Universal Design for Learning

 

What is Universal Design for Learning (UDL)?

UDL is a set of principles for curriculum development and delivery that give all individuals equal opportunities to learn.

It provides a blueprint for creating instructional goals, methods, materials, and assessments that work for everyone; not a single, one-size-fits-all solution but rather flexible approaches that can be customized and adjusted for individual needs. (CAST, 2014.)

UDL

 
 
 
 
 
 
 
 
 
 
 
 

“Venn Diagram” by University of Denver is licensed under CC BY 4.0/ Design modified from original

 

UDL at a Glance



 

RDC Learner Centeredness Connection


UDL incorporates and supports many current research-based approaches to teaching and learning including, learner centered practice. The Principles of UID, can help to provide a learner-centered reference point for adapting curriculum and instruction.
 

Principles of Universal Design for Learning


The three primary principles of Universal Design are:

Provide Multiple Means of Representation
Provide Multiple Means of Expression
Provide Multiple Means of Engagement
“The What of Learning”
Presents information and content in different ways
“The How of Learning”
Differentiate the ways that students can express what they know
“The Why of Learning”
Stimulate interest and motivation for learning
Provide options for:

  • Perception
  • Language and symbols
  • Comprehension
Provide options for:

  • Physical action
  • Expressive skills and fluency
  • Executive functions
Provide options for:

  • Recruiting interest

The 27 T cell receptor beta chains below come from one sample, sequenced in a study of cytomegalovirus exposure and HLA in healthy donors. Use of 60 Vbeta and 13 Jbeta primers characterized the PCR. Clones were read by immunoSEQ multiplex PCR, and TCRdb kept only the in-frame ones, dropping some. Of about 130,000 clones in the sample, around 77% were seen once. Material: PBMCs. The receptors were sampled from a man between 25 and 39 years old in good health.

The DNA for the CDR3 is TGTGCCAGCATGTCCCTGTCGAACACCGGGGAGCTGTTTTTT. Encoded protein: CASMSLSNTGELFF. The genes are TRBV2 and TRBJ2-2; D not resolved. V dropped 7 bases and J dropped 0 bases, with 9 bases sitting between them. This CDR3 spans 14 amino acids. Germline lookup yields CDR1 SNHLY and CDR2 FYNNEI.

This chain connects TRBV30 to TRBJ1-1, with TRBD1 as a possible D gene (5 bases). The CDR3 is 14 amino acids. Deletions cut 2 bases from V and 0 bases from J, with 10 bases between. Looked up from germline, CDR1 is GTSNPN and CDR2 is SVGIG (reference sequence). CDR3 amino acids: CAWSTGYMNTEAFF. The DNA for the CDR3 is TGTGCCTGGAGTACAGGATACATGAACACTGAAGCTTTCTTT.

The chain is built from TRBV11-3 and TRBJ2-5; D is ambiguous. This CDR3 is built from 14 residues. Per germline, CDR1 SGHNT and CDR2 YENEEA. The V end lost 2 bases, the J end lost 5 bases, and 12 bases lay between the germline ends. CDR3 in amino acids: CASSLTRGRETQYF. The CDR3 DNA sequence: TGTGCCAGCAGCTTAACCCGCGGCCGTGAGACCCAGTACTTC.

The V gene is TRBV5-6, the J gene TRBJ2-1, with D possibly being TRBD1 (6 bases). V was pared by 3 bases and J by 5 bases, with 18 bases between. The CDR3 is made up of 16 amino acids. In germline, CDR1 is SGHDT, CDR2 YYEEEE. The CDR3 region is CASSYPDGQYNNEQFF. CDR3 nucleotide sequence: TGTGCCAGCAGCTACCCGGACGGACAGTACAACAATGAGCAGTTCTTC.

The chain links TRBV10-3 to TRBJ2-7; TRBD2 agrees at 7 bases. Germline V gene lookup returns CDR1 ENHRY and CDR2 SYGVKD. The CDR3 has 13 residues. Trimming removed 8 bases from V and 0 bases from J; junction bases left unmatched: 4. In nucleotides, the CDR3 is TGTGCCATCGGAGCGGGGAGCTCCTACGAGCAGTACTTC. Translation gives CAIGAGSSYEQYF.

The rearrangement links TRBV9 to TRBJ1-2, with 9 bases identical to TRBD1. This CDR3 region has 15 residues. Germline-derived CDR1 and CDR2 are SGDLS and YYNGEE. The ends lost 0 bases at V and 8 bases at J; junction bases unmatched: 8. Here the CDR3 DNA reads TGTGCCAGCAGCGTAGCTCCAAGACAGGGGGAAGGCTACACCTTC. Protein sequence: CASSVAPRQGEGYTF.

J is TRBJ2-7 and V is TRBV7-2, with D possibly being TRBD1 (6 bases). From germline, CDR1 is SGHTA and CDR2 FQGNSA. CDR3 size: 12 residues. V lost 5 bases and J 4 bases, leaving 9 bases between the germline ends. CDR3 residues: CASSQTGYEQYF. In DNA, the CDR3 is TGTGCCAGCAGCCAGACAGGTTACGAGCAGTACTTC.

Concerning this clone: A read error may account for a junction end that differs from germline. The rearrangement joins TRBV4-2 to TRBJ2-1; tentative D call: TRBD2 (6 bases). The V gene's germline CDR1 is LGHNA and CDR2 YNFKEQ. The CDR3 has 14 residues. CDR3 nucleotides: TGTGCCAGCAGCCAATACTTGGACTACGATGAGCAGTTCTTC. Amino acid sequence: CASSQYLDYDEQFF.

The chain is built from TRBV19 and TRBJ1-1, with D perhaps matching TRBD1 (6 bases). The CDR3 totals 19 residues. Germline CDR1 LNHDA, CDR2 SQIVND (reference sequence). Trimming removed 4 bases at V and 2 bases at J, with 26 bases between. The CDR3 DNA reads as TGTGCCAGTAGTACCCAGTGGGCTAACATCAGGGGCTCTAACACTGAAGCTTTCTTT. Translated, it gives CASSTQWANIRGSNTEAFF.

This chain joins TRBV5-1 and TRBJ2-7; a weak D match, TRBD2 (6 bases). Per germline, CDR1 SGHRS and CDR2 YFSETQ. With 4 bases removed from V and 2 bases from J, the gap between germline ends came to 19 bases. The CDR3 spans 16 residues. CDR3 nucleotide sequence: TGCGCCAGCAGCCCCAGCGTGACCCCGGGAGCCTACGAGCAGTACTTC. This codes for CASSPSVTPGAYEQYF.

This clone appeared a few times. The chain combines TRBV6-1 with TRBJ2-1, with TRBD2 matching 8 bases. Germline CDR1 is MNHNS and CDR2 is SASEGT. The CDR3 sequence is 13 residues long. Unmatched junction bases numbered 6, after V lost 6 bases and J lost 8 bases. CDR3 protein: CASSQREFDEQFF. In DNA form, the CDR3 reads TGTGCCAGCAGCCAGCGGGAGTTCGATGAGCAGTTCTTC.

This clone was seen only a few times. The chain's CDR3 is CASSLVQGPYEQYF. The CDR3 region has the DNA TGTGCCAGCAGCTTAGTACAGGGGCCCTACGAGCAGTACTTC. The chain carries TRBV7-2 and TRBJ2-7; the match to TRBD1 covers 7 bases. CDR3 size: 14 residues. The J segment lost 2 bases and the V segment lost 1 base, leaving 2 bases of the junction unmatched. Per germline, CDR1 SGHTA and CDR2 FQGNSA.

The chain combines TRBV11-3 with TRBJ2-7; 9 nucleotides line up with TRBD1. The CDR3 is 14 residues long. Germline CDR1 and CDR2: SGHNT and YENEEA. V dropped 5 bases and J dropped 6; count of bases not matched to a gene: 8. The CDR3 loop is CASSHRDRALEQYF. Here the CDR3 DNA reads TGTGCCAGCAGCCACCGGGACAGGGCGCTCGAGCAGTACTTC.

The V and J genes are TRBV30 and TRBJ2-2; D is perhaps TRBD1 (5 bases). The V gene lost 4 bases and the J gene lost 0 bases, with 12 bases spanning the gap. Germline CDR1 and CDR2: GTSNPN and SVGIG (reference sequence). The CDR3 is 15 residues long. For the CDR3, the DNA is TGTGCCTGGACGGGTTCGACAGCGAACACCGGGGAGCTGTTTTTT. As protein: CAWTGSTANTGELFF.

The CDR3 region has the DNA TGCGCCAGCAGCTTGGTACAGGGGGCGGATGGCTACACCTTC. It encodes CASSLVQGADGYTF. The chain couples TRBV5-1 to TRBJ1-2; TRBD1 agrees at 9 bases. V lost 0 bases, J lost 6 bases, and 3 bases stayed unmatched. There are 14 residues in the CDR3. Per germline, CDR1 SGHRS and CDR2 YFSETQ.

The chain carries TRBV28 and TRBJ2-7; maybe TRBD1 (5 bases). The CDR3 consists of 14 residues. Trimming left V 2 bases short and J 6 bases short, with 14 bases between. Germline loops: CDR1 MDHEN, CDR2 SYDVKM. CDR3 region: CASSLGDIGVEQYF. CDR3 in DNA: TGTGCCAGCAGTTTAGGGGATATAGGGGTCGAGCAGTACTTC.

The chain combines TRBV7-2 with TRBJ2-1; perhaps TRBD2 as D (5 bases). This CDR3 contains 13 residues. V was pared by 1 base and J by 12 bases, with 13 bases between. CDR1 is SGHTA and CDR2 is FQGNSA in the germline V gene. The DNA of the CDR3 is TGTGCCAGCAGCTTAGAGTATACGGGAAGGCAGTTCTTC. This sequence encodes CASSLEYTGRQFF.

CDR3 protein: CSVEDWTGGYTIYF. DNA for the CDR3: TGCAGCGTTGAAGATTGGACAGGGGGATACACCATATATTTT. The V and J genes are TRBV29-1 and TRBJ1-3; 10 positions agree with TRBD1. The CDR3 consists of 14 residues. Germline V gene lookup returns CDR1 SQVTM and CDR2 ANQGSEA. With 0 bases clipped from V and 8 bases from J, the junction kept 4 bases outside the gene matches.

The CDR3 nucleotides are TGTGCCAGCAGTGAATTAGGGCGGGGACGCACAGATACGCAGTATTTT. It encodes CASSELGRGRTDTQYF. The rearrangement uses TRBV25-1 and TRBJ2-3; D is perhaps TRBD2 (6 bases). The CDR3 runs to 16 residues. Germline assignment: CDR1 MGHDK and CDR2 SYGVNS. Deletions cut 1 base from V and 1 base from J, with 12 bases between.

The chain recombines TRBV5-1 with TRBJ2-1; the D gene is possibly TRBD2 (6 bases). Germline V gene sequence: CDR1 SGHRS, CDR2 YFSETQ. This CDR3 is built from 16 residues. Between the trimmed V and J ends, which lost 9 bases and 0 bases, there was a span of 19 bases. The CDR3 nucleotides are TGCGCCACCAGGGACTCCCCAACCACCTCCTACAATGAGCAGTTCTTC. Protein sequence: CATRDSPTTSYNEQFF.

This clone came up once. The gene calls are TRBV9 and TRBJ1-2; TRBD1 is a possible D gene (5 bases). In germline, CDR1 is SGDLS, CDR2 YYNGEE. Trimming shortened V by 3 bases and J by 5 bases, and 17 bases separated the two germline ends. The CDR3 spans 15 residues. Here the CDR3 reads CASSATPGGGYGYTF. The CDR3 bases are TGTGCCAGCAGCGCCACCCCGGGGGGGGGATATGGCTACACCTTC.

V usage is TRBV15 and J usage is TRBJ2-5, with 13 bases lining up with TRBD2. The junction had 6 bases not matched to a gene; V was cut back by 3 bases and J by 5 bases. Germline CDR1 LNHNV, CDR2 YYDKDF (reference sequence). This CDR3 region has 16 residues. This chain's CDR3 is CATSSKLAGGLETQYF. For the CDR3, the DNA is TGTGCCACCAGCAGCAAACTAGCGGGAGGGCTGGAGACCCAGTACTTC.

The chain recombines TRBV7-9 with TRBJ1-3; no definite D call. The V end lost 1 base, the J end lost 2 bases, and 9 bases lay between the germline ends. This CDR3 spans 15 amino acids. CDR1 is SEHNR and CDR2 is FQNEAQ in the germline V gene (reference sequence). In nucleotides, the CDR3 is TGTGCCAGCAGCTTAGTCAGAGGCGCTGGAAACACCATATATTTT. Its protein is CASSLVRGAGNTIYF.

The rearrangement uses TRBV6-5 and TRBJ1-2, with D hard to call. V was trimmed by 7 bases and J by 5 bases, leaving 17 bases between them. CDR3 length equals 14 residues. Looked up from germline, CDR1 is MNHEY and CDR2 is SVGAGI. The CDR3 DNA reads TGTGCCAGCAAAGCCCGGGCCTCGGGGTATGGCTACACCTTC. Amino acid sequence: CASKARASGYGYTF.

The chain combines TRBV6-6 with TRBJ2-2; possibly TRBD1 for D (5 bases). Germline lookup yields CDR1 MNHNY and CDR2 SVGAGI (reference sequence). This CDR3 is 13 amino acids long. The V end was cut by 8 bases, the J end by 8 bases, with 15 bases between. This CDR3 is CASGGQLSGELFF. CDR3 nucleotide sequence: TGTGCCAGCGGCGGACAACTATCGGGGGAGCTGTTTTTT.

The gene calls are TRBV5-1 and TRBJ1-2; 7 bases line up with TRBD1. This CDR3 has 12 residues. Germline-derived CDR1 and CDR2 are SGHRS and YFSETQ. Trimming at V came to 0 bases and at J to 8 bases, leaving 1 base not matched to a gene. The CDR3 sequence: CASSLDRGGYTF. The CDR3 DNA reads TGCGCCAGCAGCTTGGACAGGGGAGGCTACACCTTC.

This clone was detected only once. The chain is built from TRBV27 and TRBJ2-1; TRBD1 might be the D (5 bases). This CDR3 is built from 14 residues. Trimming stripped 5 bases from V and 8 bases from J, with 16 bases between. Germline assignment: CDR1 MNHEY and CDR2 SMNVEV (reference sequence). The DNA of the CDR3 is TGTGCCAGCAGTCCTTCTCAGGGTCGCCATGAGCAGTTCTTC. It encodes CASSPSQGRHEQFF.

• Sustaining effort and persistence
  • Self-regulation

 

Getting Started With UDL


 

Universal Instructional Design (UID)


Universal Instructional Design is a process that involves considering the potential needs of all learners when designing and delivering instruction.

UID means identifying and eliminating unnecessary barriers to teaching and learning while maintaining academic rigor.

UID is about truly universal thinking – it goes beyond mere accessibility to reflecting on how to maximize learning for students of all backgrounds and learner preferences while minimizing the need for special accommodations.
 

Seven Universal Instructional Design Principles


UID

“UID” by Multimodal Teaching and Learning is licensed under CC BY 4.0/ Design changed from original

 

UDL for Online Development and Teaching

UDL

 
 

Implementing UDL principles when designing and developing for online material is important to help meet the diverse learning needs of students.

 
 
 
 
 
 
 
 
Achieving UDL for online learning environments often begins with the UDL principle Multiple Means of Representation, however, actively seeking to incorporate all three UDL principles is important as well.

“Keyboard” by Open Clips is licensed under CC0 Public Domain/ Opacity reduced from original
“Mouse” by Open Clips is licensed under CC0 Public Domain/ Opacity reduced from original

 
Learn more about UDL and Online Learning:
Accessibility to E-Learning for Persons With Disabilities: Strategies, Guidelines, and Standards. (An eCampus Alberta and NorQuest College resource)
 

Learn More


 

References


Burghstaler, S. (2012). Universal design in postsecondary education: Process, principles, and applications. Retrieved Feb 4, 2013 from http://www.washington.edu/doit/Brochures/Academics/ud_post.html

CAST. (2014). Transforming education through universal design for learning. Retrieved Feb 4, 2015 from http://www.cast.org

eCampusAlberta and NorQuest College, (2008). Accessibility to e-Learning for persons with disabilities: Strategies, guidelines, and standards. Retrieved February 21, 2015 from https://www.norquest.ca/NorquestCollege/media/pdf/centres/learning/Accessibility-to-E-Learning-for-Persons-With-Disabilities-Strategies,-Guidelines-and-Standards.pdf

Roberts, K., Park, H., Brown, S. & Cook, B. (2011). Universal design for Instruction in postsecondary education systematic review of empirically based articles. Journal of Postsecondary Education and Disability, 24(1), p.5-15.

View Article via RDC Library
 
 

updated March 2015